Manila: Benedictine altar arrangement

A reader sent a photo of the "Benedictine" arrangement of an altar Manila, at St. Peter the Apostle Church.

Apparently this is not permanent, but it is a step in the right direction.

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Fr. Z is the guy who runs this blog. o{]:¬)
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13 Responses to Manila: Benedictine altar arrangement

  1. Mhar Angelo says:

    That’s why, Fr. Z, your blog and several others (like the NLM) are important. More priests are becoming aware of the importance of the Benedictine altar arrangement from the valid and solid arguments that you continue to post.

  2. Joan Moore says:

    A lovely picture. Now I know that what I see in the oratories of any of the Opus Dei study centers I’ve been to are the Benedictine altar arrangement. I had not known the term to describe it, but always found that it draws my attention to what is taking place on the altar.

  3. Herbert says:

    I am from the Philippines. This is an exception. Most altars in the Philippines are bare. Sometimes instead of using candle sticks they use the small votive candles placed in a glass.

  4. Paul Cheng says:

    It’s an exception to what’s common in the Philippines, and even at St. Peter, we only have it on more solemn occasions. What I learned with the introduction of the “Benedictine” arrangement to our parish is that two groups of people have the “ultimate” influence in any sanctuary innovation—priests and sacristy workers—and it’s not easy “influencing” both.

  5. Dr. Eric says:

    There are two absolutely beautiful churches in Peoria, IL that use the Benedictine Arrangement:

    http://www.muralsbyjericho.com/murals/murals.htm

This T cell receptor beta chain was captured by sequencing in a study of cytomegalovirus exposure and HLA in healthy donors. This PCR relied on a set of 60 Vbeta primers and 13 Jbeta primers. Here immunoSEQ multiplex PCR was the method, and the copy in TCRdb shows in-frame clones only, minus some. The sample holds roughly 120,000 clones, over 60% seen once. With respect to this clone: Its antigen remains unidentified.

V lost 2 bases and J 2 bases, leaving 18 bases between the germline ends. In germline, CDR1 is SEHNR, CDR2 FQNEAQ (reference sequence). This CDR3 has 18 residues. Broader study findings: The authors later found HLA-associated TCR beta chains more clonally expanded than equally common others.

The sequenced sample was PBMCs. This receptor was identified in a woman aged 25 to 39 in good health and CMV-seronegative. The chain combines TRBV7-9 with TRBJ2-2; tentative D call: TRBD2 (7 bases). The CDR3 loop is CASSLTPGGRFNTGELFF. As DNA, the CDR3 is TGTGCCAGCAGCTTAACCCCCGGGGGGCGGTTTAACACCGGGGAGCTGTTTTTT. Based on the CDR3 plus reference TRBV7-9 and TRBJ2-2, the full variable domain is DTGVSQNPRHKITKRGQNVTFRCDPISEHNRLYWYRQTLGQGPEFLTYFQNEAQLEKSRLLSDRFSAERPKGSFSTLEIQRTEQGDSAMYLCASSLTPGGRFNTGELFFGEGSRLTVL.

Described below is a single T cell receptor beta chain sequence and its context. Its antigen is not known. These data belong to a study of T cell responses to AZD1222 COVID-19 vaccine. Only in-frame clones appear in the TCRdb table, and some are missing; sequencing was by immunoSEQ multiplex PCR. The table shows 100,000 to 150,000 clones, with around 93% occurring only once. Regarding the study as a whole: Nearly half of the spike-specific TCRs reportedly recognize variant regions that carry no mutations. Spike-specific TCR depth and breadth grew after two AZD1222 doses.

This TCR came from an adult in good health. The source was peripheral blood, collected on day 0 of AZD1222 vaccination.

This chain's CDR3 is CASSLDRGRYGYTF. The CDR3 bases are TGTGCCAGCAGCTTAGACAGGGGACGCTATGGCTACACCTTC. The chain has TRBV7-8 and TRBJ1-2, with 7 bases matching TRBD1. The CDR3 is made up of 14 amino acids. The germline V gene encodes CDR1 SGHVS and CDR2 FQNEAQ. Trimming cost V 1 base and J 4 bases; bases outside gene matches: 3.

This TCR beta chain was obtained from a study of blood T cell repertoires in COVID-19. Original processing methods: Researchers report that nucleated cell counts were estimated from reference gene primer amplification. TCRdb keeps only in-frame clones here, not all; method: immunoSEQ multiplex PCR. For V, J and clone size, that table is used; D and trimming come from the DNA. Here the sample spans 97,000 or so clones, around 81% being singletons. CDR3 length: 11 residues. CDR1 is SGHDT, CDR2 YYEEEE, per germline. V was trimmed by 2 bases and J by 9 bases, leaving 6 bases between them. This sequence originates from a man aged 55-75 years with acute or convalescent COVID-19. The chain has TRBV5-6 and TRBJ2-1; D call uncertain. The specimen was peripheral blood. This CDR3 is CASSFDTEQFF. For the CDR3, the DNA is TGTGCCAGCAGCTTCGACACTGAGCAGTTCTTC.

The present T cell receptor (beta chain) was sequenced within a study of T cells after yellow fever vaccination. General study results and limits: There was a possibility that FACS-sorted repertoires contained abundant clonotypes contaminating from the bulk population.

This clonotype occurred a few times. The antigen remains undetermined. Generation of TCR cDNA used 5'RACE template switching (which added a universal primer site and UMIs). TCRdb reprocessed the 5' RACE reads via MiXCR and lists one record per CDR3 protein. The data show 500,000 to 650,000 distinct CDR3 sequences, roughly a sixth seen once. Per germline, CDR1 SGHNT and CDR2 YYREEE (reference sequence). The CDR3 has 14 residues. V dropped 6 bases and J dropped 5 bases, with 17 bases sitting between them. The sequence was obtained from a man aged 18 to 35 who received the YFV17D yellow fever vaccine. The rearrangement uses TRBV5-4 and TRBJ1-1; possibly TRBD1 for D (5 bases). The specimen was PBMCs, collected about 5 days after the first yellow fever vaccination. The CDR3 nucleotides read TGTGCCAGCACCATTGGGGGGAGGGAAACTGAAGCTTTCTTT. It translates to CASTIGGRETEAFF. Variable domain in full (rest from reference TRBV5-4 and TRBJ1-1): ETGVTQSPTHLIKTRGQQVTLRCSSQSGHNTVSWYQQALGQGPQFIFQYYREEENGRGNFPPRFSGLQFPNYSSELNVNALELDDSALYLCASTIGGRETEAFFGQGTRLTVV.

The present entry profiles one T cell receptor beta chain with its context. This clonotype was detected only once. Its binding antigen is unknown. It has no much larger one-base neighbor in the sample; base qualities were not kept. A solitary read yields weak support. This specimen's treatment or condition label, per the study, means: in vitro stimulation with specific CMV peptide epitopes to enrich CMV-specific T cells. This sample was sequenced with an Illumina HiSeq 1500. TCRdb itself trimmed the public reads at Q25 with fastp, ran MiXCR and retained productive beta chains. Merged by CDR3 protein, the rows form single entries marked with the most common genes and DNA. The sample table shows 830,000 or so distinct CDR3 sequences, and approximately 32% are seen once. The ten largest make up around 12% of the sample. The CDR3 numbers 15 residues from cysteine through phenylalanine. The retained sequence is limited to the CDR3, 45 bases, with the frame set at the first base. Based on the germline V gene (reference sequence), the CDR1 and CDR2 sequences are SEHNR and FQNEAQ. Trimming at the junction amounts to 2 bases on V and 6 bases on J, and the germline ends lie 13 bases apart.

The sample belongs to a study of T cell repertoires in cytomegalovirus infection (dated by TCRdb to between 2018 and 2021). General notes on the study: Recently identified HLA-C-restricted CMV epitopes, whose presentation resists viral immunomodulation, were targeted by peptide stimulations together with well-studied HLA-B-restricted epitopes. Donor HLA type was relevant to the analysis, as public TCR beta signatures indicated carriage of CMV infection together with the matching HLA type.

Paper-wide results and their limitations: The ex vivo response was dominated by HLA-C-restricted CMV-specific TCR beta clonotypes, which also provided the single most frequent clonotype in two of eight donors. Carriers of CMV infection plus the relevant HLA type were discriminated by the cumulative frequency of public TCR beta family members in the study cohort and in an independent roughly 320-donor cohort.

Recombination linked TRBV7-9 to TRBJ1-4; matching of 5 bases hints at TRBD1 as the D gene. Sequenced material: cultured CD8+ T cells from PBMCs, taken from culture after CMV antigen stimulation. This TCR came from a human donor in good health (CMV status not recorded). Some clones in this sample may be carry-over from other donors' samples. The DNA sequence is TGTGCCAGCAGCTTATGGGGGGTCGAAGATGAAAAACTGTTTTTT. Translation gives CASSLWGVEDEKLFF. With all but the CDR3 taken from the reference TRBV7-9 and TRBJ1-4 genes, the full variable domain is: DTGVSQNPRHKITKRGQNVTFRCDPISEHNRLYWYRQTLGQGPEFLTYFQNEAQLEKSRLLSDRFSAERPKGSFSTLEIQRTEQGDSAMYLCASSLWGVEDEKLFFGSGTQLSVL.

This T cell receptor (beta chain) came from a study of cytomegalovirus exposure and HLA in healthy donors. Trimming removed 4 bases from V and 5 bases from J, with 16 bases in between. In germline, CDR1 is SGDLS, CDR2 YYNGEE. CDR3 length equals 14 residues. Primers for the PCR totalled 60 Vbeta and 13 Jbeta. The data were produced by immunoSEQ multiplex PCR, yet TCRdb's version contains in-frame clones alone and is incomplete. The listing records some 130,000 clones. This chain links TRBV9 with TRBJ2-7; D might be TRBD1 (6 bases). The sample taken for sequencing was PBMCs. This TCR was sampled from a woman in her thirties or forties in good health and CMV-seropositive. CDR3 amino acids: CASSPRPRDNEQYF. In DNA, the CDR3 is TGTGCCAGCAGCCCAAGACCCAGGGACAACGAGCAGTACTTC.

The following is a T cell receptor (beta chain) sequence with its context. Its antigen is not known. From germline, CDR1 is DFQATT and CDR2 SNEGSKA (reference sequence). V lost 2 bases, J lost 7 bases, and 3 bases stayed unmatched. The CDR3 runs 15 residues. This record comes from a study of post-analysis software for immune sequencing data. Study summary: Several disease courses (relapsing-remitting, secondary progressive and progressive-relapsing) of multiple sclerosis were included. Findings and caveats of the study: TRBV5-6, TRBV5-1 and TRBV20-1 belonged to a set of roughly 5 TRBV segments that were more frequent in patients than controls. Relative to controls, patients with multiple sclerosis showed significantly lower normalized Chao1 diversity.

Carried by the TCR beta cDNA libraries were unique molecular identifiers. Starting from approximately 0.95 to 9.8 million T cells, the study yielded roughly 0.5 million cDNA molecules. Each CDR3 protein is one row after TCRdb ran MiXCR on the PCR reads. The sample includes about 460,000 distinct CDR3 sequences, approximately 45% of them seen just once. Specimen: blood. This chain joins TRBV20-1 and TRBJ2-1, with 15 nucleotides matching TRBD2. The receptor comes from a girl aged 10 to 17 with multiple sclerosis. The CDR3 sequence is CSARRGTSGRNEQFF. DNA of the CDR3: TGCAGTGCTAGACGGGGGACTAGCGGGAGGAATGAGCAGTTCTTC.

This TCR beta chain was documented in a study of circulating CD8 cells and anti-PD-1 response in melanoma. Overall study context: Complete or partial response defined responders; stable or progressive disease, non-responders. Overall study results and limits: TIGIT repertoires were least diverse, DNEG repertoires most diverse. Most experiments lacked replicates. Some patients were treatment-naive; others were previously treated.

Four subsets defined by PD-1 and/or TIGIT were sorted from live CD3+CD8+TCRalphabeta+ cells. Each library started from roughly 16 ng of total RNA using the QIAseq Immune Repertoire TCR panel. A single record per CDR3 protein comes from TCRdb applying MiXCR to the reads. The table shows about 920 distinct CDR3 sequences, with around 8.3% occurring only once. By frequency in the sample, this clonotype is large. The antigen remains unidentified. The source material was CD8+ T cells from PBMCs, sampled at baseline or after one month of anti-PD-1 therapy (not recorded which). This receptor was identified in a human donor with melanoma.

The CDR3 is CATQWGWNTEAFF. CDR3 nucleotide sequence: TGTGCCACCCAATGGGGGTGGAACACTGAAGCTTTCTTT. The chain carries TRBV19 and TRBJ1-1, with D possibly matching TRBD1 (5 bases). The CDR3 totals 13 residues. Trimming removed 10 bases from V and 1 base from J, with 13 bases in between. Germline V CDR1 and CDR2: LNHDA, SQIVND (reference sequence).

http://www.sacredheartpeoria.com/PHOTOGALLERY5.html

  6. Joe says:

    one step at a time. Perhaps the concelebrants could wear chasubles.

  7. gedsmk says:

    how? I don’t see the logic.

  8. Joe says:

    gedsmk: if your comment was in response to mine, the GIRM is clear about how concelebrants should vest. If priests are starting to emulate the Pope with regards to altar arrangments, perhaps they will more closely follow the documents he approves. Although I understand that many parishes do not have ‘extra’ chasubles for concelebrants.

  9. TJ Murphy says:

    This picture calls a question to mind. The General Instructions call for the altar cloth to be white, allowing for a colored antependium or cloth, providing the top cloth that covers the mensa is white.
    In some places I have seen “altar scarves” that are draped over the altar and almost resemble a stole. My question would be, can the scarves be draped over the white altar cloth so as to resemble a colored stole over a surplice, or should it be placed beneath the altar cloth?

  10. Carlos Palad says:

    The concelebrant is apparently wearing either a white chasuble or chasu-alb.

    In the Philippines, it is common for priests to wear a white chasuble or
    chasu-alb at all times, regardless of the liturgical season, with the stole
    alone indicating the color of the day. It is also very common to not wear an alb
    under the chasuble.

  11. Paul Cheng says:

    Sadly, Carlos Palad’s observation is true. It is most common in the Philippines for priests to wear colored stoles over white chasubles and have street clothes–note, not clerical attire, but laymen street clothes–underneath. It is, in fact, quite challenging to get a concelebrant (and celebrants too) to vest in a chasuble (with stole underneath) even if a chasuble is available!

  12. Gedsmk says:

    Concelebrants should wear chasubles; that’s clear. What I don’t see is how the photo is a “step in the right direction”. I have no problem whatever with following GIRM. It’s all that clutter on the altar that looks so bizarre. And they’ve also made the architectural howler of having the altar facing the baptised be the same width as the altar further back facing the wall.